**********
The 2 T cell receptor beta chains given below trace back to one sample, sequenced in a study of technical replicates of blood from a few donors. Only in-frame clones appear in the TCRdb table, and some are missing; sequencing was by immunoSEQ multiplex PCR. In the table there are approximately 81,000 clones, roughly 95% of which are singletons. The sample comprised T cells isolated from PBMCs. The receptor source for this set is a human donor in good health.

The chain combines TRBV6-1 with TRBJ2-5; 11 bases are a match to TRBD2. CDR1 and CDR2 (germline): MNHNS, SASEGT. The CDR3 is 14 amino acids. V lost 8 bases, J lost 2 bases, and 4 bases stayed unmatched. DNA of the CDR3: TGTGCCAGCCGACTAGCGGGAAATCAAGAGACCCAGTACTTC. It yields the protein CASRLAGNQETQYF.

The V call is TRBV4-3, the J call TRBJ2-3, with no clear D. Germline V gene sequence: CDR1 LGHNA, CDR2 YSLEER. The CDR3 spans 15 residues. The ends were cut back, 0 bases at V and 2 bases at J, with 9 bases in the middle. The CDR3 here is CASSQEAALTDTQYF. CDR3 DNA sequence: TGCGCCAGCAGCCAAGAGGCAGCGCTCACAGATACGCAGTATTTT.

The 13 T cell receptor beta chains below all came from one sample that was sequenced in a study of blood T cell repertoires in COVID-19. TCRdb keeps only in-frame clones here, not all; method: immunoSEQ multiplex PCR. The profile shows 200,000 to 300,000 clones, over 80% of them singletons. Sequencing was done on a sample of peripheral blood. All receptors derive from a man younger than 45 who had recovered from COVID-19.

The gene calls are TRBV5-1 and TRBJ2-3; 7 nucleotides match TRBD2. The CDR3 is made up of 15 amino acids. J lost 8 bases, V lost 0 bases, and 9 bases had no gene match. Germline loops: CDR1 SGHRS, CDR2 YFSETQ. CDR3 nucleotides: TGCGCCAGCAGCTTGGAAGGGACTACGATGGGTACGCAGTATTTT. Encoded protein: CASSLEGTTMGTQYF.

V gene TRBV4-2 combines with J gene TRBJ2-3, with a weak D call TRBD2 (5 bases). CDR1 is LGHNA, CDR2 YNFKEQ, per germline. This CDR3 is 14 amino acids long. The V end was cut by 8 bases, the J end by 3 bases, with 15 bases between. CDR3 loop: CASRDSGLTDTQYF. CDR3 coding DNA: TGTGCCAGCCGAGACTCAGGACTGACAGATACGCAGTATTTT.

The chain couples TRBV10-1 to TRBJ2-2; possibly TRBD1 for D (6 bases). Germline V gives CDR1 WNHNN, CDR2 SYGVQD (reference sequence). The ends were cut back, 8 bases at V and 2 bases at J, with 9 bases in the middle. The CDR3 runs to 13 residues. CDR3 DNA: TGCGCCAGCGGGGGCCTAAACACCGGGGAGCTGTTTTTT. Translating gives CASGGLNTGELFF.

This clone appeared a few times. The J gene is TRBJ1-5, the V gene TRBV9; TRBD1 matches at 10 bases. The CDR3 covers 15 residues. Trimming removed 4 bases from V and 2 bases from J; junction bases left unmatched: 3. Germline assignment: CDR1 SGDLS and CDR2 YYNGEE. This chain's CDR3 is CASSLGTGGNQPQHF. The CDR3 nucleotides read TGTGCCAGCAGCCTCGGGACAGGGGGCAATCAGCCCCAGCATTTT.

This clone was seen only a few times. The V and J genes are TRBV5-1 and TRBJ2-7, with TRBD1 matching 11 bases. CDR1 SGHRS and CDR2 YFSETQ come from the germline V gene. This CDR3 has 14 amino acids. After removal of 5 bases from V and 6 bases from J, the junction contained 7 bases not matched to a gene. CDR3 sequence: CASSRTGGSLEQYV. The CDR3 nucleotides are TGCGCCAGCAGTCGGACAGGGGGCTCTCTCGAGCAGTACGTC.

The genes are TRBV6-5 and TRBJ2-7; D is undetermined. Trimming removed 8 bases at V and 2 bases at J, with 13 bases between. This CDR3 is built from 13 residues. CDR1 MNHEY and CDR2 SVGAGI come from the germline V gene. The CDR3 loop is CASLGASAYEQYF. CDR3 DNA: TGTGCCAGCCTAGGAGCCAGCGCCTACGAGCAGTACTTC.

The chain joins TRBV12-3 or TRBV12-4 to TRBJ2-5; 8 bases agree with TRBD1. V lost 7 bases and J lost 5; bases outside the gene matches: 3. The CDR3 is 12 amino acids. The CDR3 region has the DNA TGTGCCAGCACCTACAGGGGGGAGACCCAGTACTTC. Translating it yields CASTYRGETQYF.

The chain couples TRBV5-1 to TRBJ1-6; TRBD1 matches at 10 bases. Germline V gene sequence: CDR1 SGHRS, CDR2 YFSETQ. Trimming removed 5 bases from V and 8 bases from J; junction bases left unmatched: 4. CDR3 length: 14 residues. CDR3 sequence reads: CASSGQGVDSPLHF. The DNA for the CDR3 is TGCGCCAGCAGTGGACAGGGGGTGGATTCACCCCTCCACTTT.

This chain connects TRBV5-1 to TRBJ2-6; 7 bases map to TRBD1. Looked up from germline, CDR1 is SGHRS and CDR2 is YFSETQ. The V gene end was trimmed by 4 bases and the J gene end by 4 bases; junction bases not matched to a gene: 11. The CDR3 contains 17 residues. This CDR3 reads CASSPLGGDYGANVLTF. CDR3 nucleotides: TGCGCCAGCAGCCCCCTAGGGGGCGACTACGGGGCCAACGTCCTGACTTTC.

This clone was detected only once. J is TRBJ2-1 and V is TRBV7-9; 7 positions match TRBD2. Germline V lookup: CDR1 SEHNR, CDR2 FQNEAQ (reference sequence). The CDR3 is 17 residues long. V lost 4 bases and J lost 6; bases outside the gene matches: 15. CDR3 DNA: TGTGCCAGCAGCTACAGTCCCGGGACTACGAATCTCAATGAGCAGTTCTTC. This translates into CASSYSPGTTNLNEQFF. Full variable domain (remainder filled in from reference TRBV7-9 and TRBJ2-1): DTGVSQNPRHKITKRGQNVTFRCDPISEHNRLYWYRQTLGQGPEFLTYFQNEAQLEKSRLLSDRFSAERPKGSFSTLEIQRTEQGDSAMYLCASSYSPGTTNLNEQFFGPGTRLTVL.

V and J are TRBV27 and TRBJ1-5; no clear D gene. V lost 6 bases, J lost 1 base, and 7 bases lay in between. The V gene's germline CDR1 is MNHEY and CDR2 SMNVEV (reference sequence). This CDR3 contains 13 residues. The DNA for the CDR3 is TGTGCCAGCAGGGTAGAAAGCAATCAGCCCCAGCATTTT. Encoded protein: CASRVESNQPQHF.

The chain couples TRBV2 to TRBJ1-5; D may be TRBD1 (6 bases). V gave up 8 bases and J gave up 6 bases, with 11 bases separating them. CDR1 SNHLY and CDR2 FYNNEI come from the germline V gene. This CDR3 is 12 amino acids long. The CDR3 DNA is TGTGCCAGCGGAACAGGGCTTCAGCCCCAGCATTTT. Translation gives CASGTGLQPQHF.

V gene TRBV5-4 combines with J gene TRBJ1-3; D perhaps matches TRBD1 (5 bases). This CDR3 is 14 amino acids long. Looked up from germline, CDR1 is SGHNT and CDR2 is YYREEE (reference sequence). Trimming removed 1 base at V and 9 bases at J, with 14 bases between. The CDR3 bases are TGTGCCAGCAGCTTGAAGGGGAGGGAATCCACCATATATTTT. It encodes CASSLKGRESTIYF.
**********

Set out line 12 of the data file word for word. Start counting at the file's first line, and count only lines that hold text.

The chain couples TRBV5-1 to TRBJ1-6; TRBD1 matches at 10 bases. Germline V gene sequence: CDR1 SGHRS, CDR2 YFSETQ. Trimming removed 5 bases from V and 8 bases from J; junction bases left unmatched: 4. CDR3 length: 14 residues. CDR3 sequence reads: CASSGQGVDSPLHF. The DNA for the CDR3 is TGCGCCAGCAGTGGACAGGGGGTGGATTCACCCCTCCACTTT.